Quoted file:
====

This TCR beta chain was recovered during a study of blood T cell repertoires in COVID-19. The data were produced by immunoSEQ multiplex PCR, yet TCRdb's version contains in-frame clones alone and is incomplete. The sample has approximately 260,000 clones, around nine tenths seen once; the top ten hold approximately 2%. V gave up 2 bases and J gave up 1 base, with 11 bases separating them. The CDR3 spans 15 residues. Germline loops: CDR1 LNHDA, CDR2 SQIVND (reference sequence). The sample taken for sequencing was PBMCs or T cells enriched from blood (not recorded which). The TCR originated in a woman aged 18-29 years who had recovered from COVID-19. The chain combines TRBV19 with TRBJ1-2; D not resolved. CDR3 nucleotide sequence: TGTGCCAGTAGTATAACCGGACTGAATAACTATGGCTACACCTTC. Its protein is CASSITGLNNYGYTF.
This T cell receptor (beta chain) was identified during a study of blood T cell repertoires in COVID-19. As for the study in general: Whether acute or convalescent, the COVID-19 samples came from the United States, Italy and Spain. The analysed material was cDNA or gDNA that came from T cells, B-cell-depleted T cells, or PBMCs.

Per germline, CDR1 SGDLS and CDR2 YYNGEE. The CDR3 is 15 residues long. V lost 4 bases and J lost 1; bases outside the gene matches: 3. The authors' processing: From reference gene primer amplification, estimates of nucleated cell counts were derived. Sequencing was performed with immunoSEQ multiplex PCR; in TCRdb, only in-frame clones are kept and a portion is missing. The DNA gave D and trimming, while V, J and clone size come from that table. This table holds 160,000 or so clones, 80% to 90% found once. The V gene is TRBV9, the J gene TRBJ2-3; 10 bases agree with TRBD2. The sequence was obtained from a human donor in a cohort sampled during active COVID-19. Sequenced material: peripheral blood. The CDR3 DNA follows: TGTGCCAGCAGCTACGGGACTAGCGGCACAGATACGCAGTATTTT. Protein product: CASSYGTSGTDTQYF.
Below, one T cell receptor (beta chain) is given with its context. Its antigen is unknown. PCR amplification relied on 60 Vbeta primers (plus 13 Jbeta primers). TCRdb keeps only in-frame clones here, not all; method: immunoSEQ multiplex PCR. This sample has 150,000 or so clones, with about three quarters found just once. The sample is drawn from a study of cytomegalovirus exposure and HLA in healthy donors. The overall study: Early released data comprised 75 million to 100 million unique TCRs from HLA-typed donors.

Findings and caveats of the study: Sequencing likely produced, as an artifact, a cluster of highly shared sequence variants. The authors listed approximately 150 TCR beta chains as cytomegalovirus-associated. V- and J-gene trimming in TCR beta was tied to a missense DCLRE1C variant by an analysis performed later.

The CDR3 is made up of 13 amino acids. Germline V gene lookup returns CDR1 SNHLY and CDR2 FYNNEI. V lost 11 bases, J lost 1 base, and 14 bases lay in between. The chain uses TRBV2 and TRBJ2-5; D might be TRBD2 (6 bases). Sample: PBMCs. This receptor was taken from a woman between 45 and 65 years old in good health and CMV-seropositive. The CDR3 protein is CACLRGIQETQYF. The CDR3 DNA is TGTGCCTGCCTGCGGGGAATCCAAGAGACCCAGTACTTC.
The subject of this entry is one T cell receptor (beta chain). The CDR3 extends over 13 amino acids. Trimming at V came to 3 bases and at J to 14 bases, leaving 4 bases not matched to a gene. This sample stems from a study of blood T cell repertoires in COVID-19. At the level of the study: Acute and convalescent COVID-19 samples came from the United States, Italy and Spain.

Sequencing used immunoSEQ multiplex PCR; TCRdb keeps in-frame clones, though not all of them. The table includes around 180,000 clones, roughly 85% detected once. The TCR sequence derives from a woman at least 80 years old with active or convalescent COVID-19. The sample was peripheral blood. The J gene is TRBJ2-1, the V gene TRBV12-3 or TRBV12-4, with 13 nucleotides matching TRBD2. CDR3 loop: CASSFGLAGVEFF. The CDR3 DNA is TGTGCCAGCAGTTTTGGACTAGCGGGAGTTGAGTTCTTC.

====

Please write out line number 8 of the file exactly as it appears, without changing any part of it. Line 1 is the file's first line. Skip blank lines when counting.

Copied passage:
Sequencing used immunoSEQ multiplex PCR; TCRdb keeps in-frame clones, though not all of them. The table includes around 180,000 clones, roughly 85% detected once. The TCR sequence derives from a woman at least 80 years old with active or convalescent COVID-19. The sample was peripheral blood. The J gene is TRBJ2-1, the V gene TRBV12-3 or TRBV12-4, with 13 nucleotides matching TRBD2. CDR3 loop: CASSFGLAGVEFF. The CDR3 DNA is TGTGCCAGCAGTTTTGGACTAGCGGGAGTTGAGTTCTTC.